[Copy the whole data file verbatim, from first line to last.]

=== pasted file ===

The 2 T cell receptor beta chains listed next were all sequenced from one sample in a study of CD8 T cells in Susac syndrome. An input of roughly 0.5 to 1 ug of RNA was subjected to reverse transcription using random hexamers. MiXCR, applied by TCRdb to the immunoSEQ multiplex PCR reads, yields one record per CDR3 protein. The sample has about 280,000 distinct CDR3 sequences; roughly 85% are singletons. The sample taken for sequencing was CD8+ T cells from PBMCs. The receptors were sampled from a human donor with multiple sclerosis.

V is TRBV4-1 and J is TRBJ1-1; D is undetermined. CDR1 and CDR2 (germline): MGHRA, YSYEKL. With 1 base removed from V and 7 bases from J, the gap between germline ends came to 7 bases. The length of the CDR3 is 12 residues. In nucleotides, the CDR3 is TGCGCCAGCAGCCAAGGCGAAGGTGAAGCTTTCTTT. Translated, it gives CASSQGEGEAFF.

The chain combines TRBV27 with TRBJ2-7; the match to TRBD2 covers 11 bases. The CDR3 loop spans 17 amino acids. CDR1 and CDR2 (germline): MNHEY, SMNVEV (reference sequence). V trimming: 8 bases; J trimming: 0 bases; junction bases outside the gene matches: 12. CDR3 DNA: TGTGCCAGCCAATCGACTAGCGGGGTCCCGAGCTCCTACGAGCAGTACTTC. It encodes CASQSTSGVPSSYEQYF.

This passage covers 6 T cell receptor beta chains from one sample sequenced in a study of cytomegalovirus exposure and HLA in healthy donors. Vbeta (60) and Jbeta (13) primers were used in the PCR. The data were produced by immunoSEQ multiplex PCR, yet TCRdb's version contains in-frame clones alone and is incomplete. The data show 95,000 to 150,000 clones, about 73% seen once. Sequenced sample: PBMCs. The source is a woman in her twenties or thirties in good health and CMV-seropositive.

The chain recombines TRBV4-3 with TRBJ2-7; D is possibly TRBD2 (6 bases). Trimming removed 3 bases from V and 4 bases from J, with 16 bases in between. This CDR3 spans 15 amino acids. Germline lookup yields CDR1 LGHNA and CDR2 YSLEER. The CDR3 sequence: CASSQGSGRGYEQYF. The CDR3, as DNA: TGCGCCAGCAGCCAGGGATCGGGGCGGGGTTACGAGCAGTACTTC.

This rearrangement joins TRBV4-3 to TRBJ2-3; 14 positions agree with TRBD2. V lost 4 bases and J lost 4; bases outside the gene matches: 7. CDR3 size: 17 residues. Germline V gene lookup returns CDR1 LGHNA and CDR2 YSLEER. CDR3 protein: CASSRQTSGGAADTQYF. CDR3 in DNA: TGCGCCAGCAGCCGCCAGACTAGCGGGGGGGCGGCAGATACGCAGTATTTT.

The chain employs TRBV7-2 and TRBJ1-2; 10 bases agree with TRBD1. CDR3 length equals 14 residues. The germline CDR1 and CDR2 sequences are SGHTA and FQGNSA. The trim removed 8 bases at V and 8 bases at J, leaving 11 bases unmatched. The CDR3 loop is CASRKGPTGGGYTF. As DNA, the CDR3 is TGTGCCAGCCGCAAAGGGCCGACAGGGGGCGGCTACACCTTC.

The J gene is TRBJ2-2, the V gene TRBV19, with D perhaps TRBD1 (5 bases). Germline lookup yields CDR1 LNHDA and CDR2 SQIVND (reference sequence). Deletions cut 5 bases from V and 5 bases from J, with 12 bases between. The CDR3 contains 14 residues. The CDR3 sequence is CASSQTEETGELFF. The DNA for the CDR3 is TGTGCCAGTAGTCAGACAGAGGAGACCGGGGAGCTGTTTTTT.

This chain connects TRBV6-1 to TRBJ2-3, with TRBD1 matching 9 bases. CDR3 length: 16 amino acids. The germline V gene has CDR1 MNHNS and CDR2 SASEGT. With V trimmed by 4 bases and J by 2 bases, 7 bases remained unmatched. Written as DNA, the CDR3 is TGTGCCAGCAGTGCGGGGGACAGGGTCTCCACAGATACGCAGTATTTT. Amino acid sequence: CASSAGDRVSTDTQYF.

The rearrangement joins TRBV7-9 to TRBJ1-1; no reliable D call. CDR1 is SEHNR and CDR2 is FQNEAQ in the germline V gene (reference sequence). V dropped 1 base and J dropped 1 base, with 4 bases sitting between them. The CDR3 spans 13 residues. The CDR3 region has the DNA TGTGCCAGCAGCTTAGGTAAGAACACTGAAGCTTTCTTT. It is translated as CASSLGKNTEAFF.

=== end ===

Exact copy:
The 2 T cell receptor beta chains listed next were all sequenced from one sample in a study of CD8 T cells in Susac syndrome. An input of roughly 0.5 to 1 ug of RNA was subjected to reverse transcription using random hexamers. MiXCR, applied by TCRdb to the immunoSEQ multiplex PCR reads, yields one record per CDR3 protein. The sample has about 280,000 distinct CDR3 sequences; roughly 85% are singletons. The sample taken for sequencing was CD8+ T cells from PBMCs. The receptors were sampled from a human donor with multiple sclerosis.

V is TRBV4-1 and J is TRBJ1-1; D is undetermined. CDR1 and CDR2 (germline): MGHRA, YSYEKL. With 1 base removed from V and 7 bases from J, the gap between germline ends came to 7 bases. The length of the CDR3 is 12 residues. In nucleotides, the CDR3 is TGCGCCAGCAGCCAAGGCGAAGGTGAAGCTTTCTTT. Translated, it gives CASSQGEGEAFF.

The chain combines TRBV27 with TRBJ2-7; the match to TRBD2 covers 11 bases. The CDR3 loop spans 17 amino acids. CDR1 and CDR2 (germline): MNHEY, SMNVEV (reference sequence). V trimming: 8 bases; J trimming: 0 bases; junction bases outside the gene matches: 12. CDR3 DNA: TGTGCCAGCCAATCGACTAGCGGGGTCCCGAGCTCCTACGAGCAGTACTTC. It encodes CASQSTSGVPSSYEQYF.

This passage covers 6 T cell receptor beta chains from one sample sequenced in a study of cytomegalovirus exposure and HLA in healthy donors. Vbeta (60) and Jbeta (13) primers were used in the PCR. The data were produced by immunoSEQ multiplex PCR, yet TCRdb's version contains in-frame clones alone and is incomplete. The data show 95,000 to 150,000 clones, about 73% seen once. Sequenced sample: PBMCs. The source is a woman in her twenties or thirties in good health and CMV-seropositive.

The chain recombines TRBV4-3 with TRBJ2-7; D is possibly TRBD2 (6 bases). Trimming removed 3 bases from V and 4 bases from J, with 16 bases in between. This CDR3 spans 15 amino acids. Germline lookup yields CDR1 LGHNA and CDR2 YSLEER. The CDR3 sequence: CASSQGSGRGYEQYF. The CDR3, as DNA: TGCGCCAGCAGCCAGGGATCGGGGCGGGGTTACGAGCAGTACTTC.

This rearrangement joins TRBV4-3 to TRBJ2-3; 14 positions agree with TRBD2. V lost 4 bases and J lost 4; bases outside the gene matches: 7. CDR3 size: 17 residues. Germline V gene lookup returns CDR1 LGHNA and CDR2 YSLEER. CDR3 protein: CASSRQTSGGAADTQYF. CDR3 in DNA: TGCGCCAGCAGCCGCCAGACTAGCGGGGGGGCGGCAGATACGCAGTATTTT.

The chain employs TRBV7-2 and TRBJ1-2; 10 bases agree with TRBD1. CDR3 length equals 14 residues. The germline CDR1 and CDR2 sequences are SGHTA and FQGNSA. The trim removed 8 bases at V and 8 bases at J, leaving 11 bases unmatched. The CDR3 loop is CASRKGPTGGGYTF. As DNA, the CDR3 is TGTGCCAGCCGCAAAGGGCCGACAGGGGGCGGCTACACCTTC.

The J gene is TRBJ2-2, the V gene TRBV19, with D perhaps TRBD1 (5 bases). Germline lookup yields CDR1 LNHDA and CDR2 SQIVND (reference sequence). Deletions cut 5 bases from V and 5 bases from J, with 12 bases between. The CDR3 contains 14 residues. The CDR3 sequence is CASSQTEETGELFF. The DNA for the CDR3 is TGTGCCAGTAGTCAGACAGAGGAGACCGGGGAGCTGTTTTTT.

This chain connects TRBV6-1 to TRBJ2-3, with TRBD1 matching 9 bases. CDR3 length: 16 amino acids. The germline V gene has CDR1 MNHNS and CDR2 SASEGT. With V trimmed by 4 bases and J by 2 bases, 7 bases remained unmatched. Written as DNA, the CDR3 is TGTGCCAGCAGTGCGGGGGACAGGGTCTCCACAGATACGCAGTATTTT. Amino acid sequence: CASSAGDRVSTDTQYF.

The rearrangement joins TRBV7-9 to TRBJ1-1; no reliable D call. CDR1 is SEHNR and CDR2 is FQNEAQ in the germline V gene (reference sequence). V dropped 1 base and J dropped 1 base, with 4 bases sitting between them. The CDR3 spans 13 residues. The CDR3 region has the DNA TGTGCCAGCAGCTTAGGTAAGAACACTGAAGCTTTCTTT. It is translated as CASSLGKNTEAFF.